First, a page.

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Originally Posted by gprovida View Post

In other words without Apple to copy the market is weak and poor sort of like ultra books, tablets, and smart phones were. But Apple has an innovation problem or rather industry has an innovation problem without Apple to copy.

 

In other words, without a product for Apple to champion and innovate with, and other companies to copy -- whereby pundits and platform acolytes can say "it's nothing original" and "Apple is doomed" -- there is no market for Apple to be failing at.

 

Without Apple around to dominate and thereby lose, apparently there is no new market category.

 

:lol:

post #22 of 37
Quote:
Originally Posted by ronstark View Post

As I see it it's not the product but functions it delivers. Keep in mind the Star Trek model. No one wore jewelry of any kind! And they certainly didn't need an iPhone! Perhaps something to think about.

 

You are forgetting the Star Fleet insignia that doubled as a two-way communicator and tracker.

 

Had Roddenberry and the later writers been a bit more forward looking, they would see that having biometric data on people would be extremely invaluable, and having situations where someone could LOSE contact with a ship when it's their only life support for light years -- not good.

 

There's a lot of problems a wearable device can solve -- just most of them we are seeing have not found those problems nor solutions which is why they won't sell.

post #23 of 37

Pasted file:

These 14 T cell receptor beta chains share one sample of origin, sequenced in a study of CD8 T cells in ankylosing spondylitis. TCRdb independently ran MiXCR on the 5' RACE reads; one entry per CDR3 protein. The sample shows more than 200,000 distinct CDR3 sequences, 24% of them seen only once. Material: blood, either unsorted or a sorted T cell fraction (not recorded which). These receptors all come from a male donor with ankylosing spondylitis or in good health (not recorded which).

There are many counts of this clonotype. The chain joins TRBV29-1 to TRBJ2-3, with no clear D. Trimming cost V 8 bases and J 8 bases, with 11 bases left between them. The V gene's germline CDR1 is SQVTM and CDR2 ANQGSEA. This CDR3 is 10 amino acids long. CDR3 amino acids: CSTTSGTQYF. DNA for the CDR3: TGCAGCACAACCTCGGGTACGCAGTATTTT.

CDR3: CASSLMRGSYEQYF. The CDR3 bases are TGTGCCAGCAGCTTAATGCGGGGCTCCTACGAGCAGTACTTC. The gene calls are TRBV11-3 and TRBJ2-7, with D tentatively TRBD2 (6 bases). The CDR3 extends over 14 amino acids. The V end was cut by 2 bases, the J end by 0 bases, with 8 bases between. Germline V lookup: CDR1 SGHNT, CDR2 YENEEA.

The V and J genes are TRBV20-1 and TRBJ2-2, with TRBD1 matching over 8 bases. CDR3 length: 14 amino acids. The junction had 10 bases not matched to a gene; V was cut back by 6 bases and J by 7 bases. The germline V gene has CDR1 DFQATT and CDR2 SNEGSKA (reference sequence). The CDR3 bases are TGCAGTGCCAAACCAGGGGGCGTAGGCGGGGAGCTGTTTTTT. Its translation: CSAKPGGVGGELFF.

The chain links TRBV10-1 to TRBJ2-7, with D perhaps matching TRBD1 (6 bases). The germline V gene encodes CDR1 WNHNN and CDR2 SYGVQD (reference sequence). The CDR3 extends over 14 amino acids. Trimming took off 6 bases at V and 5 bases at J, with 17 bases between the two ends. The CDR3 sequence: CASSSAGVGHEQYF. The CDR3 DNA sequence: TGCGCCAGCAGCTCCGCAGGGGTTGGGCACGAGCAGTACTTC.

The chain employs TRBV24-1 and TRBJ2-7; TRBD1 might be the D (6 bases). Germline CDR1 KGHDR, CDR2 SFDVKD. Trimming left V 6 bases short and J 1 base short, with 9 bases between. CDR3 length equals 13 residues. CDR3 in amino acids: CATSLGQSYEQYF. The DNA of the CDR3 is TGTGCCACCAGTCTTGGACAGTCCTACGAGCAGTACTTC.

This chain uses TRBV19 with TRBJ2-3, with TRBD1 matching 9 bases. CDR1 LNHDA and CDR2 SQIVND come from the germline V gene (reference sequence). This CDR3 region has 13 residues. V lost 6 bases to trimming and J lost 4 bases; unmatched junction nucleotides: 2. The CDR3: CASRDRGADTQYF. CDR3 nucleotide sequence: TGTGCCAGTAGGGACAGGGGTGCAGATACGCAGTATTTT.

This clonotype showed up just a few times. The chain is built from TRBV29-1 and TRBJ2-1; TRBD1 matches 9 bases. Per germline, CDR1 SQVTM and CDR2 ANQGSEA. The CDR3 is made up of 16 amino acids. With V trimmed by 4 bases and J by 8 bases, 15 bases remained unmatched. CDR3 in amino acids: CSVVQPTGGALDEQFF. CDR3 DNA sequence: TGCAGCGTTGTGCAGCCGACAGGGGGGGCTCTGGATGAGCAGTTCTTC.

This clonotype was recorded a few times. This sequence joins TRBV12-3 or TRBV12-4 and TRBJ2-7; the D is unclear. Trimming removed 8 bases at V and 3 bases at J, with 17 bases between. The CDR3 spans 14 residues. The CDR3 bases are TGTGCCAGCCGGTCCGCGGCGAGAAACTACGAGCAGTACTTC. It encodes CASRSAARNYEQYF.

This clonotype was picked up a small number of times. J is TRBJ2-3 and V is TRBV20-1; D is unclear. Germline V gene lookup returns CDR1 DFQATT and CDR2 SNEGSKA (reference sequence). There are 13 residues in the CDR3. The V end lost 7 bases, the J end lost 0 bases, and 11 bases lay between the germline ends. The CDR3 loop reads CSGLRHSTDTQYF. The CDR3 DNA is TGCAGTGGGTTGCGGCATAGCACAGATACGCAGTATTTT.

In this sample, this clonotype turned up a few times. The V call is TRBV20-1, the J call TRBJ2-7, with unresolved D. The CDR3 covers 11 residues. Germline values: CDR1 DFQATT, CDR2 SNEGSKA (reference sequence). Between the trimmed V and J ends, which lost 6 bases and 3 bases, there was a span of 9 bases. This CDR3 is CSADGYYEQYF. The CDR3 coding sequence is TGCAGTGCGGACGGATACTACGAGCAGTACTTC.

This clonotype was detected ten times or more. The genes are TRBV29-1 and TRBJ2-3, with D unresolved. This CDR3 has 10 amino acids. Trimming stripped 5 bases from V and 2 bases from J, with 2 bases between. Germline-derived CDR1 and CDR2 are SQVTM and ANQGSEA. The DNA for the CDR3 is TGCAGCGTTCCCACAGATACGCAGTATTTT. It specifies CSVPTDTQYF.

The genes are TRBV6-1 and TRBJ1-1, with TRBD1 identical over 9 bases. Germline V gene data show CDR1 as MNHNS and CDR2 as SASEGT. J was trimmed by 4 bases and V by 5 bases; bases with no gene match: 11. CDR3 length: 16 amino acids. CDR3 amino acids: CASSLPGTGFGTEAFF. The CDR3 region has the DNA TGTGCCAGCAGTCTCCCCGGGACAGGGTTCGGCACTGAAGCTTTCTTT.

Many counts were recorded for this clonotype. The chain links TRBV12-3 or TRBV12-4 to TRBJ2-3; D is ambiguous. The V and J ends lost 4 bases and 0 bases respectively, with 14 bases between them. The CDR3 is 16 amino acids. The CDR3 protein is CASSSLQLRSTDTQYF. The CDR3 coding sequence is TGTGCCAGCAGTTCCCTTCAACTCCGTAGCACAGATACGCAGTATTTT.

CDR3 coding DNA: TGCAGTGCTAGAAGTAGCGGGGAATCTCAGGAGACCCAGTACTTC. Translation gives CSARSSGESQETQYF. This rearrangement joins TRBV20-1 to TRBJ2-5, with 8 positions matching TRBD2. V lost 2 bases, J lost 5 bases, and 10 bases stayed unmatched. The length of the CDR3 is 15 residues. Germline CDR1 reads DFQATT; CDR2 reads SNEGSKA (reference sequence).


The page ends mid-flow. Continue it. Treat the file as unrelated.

The reason Apple isn't about to make an "iWatch" is because it fails their biggest test: "does it deserve to exist?" Nope.

 

Now, if it was possible for an iWatch to act as a simplified iPhone with Facetime, then maybe Apple would consider it.

post #24 of 37
Quote:
Originally Posted by christopher126 View Post

Quote:
Originally Posted by Mobius View Post

That's funny - because there are these things called wristwatches, which last time I looked were a 'legitimate' product category, and date as far back as the 16th century. I used to have one at school in the 1980's and it even had a calculator on it!


Stupid analyst.
Yep, I was a navigator in the U.S. Navy in the late 70's early 80's and bought a Casio calculator watch ($80) and it was one the handiest things I ever owned. At the time.

The most accurate form of Navigation (pre-GPS) was, Piloting. That's where you take sights of three lighthouses while steaming along the coast and plot them on your chart to get your position.